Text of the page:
Medical Management of Migraine
If you experience both migraines and tinnitus, it is essential to talk to a doctor about your symptoms. Your doctor may recommend medications or other treatment options to control your migraine attacks and reduce severity.
Some medications are used to help reduce the onset of migraines, while other medications are to stop a migraine after it has started. Your doctor will recommend the best option for your situation.
Identifying Your Triggers
Often, migraineurs discover their triggers by maintaining a comprehensive migraine journal. This effective tool can help you identify patterns and specific factors that instigate your migraines.
The journal should ideally cover food and drinks consumed, sleep patterns, weather changes, stress levels, and any other potential triggers. Over time, you may start noticing a pattern, giving you a better understanding of what precipitates your migraines.
Once you know your triggers, you can actively avoid them to manage your migraines and alleviate the tinnitus that accompanies them.
Stress is a common trigger for many migraineurs and can also exacerbate tinnitus. Therefore, managing stress is critical to ensuring well-being and reducing both the frequency and severity of migraines.
Implementing a routine that includes stress-reducing activities can be beneficial. These activities consist of mindfulness exercises such as meditation or yoga, which have been shown to decrease stress levels and promote calm. Regular physical exercise can also effectively reduce stress and boost overall health.
Balance in your daily life is also crucial. Make time for relaxation and recreation alongside work and other responsibilities. Positive social interactions and hobbies that you enjoy can contribute significantly to stress management. Ensuring a good night's sleep, eating a balanced diet, and maintaining hydration are also essential for stress management and overall health.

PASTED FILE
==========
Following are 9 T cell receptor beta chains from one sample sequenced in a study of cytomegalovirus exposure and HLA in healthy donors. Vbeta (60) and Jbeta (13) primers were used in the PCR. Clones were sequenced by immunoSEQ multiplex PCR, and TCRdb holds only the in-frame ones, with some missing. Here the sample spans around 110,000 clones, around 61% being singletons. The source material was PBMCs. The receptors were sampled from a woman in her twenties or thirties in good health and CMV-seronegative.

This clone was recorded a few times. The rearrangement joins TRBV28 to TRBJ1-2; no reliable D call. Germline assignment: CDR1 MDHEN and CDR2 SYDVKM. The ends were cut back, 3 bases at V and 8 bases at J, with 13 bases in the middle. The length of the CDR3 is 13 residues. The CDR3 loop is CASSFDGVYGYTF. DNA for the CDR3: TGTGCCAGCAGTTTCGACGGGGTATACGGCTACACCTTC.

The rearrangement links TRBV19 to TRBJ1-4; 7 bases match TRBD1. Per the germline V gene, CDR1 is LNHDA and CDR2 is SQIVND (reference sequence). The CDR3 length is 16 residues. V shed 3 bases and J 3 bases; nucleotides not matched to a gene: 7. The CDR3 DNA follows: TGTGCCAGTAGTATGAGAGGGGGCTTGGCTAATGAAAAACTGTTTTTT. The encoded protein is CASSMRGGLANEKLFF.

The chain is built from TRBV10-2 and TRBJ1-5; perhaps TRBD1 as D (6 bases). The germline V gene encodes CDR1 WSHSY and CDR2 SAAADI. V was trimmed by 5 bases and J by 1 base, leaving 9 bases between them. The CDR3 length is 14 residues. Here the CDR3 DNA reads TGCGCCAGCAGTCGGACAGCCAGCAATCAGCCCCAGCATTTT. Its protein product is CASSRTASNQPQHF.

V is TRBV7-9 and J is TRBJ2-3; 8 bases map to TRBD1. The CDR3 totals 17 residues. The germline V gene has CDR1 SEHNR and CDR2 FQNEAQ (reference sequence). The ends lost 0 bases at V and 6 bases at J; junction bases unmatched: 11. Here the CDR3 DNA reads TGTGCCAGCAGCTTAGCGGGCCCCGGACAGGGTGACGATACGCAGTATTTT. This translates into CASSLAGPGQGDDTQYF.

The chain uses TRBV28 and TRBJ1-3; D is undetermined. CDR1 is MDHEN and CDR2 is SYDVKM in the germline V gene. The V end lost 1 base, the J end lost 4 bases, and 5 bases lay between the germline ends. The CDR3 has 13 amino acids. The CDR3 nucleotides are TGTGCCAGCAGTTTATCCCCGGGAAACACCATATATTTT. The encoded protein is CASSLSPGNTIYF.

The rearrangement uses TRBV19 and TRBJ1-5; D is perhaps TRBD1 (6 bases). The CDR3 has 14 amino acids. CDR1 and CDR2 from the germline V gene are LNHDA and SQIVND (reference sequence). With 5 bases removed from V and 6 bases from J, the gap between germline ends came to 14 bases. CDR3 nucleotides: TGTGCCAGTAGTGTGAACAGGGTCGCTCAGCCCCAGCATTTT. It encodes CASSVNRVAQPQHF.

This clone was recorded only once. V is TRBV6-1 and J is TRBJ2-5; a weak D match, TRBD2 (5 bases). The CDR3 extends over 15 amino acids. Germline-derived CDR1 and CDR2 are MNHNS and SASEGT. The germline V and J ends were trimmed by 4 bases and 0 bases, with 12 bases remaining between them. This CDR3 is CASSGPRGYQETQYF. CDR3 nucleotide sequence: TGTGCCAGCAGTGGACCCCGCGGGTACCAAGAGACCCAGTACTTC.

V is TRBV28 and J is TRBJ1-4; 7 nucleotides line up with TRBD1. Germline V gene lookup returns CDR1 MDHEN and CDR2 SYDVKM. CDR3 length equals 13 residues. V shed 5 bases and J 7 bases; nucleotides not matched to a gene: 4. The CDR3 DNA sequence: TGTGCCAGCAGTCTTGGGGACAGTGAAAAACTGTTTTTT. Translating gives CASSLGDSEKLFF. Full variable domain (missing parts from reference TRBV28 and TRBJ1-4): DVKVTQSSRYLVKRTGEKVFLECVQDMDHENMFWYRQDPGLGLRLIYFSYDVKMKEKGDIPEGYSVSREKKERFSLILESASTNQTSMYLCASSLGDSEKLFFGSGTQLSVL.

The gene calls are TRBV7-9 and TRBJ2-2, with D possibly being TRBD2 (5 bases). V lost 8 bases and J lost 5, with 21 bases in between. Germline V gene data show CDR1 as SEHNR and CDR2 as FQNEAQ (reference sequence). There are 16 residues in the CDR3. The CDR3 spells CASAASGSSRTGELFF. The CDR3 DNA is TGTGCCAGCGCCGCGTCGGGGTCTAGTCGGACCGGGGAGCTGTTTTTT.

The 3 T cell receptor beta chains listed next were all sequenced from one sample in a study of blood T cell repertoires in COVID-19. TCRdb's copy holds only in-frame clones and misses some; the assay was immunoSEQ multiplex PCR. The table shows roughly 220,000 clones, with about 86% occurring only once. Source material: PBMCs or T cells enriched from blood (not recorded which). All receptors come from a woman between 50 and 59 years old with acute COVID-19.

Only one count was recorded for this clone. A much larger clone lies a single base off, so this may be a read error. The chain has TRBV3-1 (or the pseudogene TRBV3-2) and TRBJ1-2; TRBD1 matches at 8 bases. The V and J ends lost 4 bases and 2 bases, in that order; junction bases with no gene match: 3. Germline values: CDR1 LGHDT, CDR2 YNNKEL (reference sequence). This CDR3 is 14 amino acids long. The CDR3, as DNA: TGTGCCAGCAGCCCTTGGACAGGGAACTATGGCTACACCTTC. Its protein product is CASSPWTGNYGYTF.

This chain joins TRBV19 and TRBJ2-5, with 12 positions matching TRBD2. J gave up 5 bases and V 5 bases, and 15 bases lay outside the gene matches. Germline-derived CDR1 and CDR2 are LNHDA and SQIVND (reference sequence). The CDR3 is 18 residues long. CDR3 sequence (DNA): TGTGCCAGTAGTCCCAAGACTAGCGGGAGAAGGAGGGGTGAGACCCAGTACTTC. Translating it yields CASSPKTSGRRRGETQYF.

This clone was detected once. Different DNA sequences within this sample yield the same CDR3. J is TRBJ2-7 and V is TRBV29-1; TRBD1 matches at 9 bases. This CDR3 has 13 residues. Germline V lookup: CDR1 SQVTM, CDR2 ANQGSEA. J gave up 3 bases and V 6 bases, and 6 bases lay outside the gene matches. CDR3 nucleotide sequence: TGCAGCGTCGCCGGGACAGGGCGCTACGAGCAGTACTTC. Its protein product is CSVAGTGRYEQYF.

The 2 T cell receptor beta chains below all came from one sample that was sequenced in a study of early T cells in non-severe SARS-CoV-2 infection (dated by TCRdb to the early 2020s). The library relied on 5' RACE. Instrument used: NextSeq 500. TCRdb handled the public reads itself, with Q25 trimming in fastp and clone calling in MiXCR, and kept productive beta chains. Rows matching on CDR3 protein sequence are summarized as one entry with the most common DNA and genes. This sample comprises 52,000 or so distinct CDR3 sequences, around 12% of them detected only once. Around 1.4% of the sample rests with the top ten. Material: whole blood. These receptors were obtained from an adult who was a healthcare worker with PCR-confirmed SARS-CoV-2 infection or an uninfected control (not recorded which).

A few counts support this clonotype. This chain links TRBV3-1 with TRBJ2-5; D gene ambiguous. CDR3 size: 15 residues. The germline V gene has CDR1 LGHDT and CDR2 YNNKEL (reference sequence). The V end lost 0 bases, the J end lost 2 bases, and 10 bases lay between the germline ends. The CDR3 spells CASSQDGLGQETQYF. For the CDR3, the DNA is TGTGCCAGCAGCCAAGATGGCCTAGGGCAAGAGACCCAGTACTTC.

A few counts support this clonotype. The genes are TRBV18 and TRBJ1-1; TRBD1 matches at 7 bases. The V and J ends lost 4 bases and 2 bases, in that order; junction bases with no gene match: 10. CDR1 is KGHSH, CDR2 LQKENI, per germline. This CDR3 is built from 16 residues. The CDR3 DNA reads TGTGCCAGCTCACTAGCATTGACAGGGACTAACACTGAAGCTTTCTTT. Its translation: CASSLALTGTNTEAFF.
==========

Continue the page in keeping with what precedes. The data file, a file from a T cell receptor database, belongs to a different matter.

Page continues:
Finally, consider seeking professional help if you are struggling with stress management. A psychologist or therapist can provide you with strategies and techniques for managing stress more effectively. Remember, it's okay to ask for help. Everyone experiences stress, but you don't have to manage it alone.
Tinnitus-oriented Treatment Options
Additionally, there are specific treatments that can help manage tinnitus. These include cognitive-behavioral therapy, sound therapy, and even acupuncture. Some people also find relief from using hearing aids or white noise machines to mask the tinnitus sound. Talk to your doctor about available treatments and which might work best for you.
Overall, if you experience migraines and tinnitus, it's essential to talk to a doctor about treatment options that can help. Working with a healthcare provider is the best way to relieve your symptoms. With medical management of migraines and well-rounded stress management strategies, you can reduce both the frequency and severity of your migraines and lessen the accompanying tinnitus.
In conclusion, the complex relationship between migraines and tinnitus is a field that requires further exploration. Nevertheless, whether you are a sufferer of migraines, tinnitus, or both, recognizing that these conditions share common triggers can be the first step toward effective management.
The proper treatment plan tailored to your needs can alleviate the symptoms and significantly improve your quality of life. A balanced lifestyle, stress management, and medical intervention can all be critical in this process. Always remember that you are not alone in this journey and that professional help is available to guide you toward relief from migraines and tinnitus.